A Star Carved His Destiny


April heat then slowed down in Chinnappampatti, a small village west of Salem in Tamil Nadu. The lives of two very young and raw fast bowlers were to see a change. A lot of struggle had been coming past their way, but nothing did matter, except for the Yorkers. They found emancipation in this bowling tool, using it as a trajectory to build their path a decade later. One of these brothers, the elder one, T Natarajan, just 29, stood out to be regarded as the Yorker king in the IPL, 2020 edition.

This seemed nearly unfeasible for the brothers some nine years back. One of them thought of ending up as a weaver and the other helped his father in a tea shack. But their destinies were meant to witness a bend. It was only then when a failed district level player spotted Natarajan bowl and did not waste any time further before he launched him in Tamil Nadu Cricket Association League. And from there, he just rose exorbitantly to the state team, to the TNPL, and finally to the IPL where KXIP shelled almost INR 3crores to acquire him. It was just in 2017 where he found himself a millionaire, within only 5 years. 2018 saw SRH getting Natarajan on board for INR 40lakhs and he had been with them since then.

All this fame had never made him forget his old friend who still used to be a meagre daily wager back in the village. At times Periyaswamy, his brother, encountered emotional breakdowns to have played by his brother, his idol in local cricket tournaments. Although a lot pessimistic, with constant practice at the Natarajan academy, and with the help of his brother, he could pull out a contract in the TNCA.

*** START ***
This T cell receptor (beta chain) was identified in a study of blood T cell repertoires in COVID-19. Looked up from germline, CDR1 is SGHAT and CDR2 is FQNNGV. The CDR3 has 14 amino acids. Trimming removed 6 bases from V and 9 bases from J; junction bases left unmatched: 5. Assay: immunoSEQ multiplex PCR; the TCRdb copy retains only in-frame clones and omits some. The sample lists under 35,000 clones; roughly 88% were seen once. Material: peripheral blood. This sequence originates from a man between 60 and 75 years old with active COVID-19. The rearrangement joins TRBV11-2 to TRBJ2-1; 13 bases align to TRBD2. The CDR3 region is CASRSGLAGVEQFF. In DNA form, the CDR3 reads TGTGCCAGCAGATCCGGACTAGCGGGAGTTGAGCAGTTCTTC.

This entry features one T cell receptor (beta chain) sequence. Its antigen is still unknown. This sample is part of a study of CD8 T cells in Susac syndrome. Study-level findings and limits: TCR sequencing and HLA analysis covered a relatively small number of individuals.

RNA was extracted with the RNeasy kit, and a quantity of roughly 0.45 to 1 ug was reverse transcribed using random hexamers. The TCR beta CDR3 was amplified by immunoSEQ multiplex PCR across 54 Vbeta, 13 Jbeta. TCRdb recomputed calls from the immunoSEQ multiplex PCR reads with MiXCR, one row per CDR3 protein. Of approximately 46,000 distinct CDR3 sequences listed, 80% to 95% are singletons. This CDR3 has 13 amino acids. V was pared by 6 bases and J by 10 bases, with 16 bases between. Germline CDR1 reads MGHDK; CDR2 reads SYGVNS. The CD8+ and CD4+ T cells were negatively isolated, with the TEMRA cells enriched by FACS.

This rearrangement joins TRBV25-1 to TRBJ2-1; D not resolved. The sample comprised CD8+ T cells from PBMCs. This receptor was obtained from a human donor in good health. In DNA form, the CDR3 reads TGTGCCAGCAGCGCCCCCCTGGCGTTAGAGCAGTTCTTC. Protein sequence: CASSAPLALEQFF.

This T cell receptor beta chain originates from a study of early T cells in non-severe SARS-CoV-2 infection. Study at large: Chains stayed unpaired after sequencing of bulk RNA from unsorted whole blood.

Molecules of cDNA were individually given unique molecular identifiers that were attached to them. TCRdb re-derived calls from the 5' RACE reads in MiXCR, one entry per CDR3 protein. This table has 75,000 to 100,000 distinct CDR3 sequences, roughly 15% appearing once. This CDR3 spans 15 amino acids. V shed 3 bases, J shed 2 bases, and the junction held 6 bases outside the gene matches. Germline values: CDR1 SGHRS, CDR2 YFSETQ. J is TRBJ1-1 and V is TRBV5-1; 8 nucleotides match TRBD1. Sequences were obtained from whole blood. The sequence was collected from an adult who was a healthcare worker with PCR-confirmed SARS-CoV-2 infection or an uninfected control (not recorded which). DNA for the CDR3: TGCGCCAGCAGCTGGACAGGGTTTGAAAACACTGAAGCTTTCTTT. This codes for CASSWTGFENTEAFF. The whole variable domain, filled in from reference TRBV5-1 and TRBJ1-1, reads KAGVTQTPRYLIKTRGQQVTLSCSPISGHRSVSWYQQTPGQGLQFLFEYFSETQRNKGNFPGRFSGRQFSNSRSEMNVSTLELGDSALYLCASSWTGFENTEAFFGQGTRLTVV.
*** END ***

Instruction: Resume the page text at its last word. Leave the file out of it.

The star here, like most other IPL players dream of playing for the nation. Playing 11 might seem a dream achievable to few, but its uncertainty cannot be paved away. IPL had always been known to change the fates of those talents coming out of rags. But Natarajan’s story only broadens the net for the league to reach out to more such deserving ones. And only a few such success stories made it possible for boys from Shrirampur, Ranchi, Jalandhar, Najafgarh to compete with big city boys.

Down this line, Natarajan realizes he could have easily been glossed over if not A Jayprakash had been with him. His mentor could never progress beyond district cricket but made sure Natarajan did. It was JP who made him bowl his first Yorker in a leather ball, handed him over a pair of cricket shoes and a train ticket to Chennai. And within two years, Natarajan saw himself bowling among Murali Vijay, R Ashwin, and others.

He built his academy deep inside the village for kids to come and learn for free. He comes there often, helping the kids learn, and he might sometimes speak to them till late in the evening. Despite this fame, he always holds himself close to his roots. Supporting his family, and the village, he could be seen enjoying soulful old melodies that he always loved.

He recalls his first few months in the academy not being very smooth. The intense regime and practices made him unlearn his previous methods. But that had only made him sharper and re-energized him for the IPL selection. He might have bowled even more than 13,000 deliveries for his new action to set in and clinch his international fame.

This might seem a dream narration, as for Natarajan too; he is still busy writing more. Although he earned quite a fame, he still eyes for one spot in playing 11 for India.


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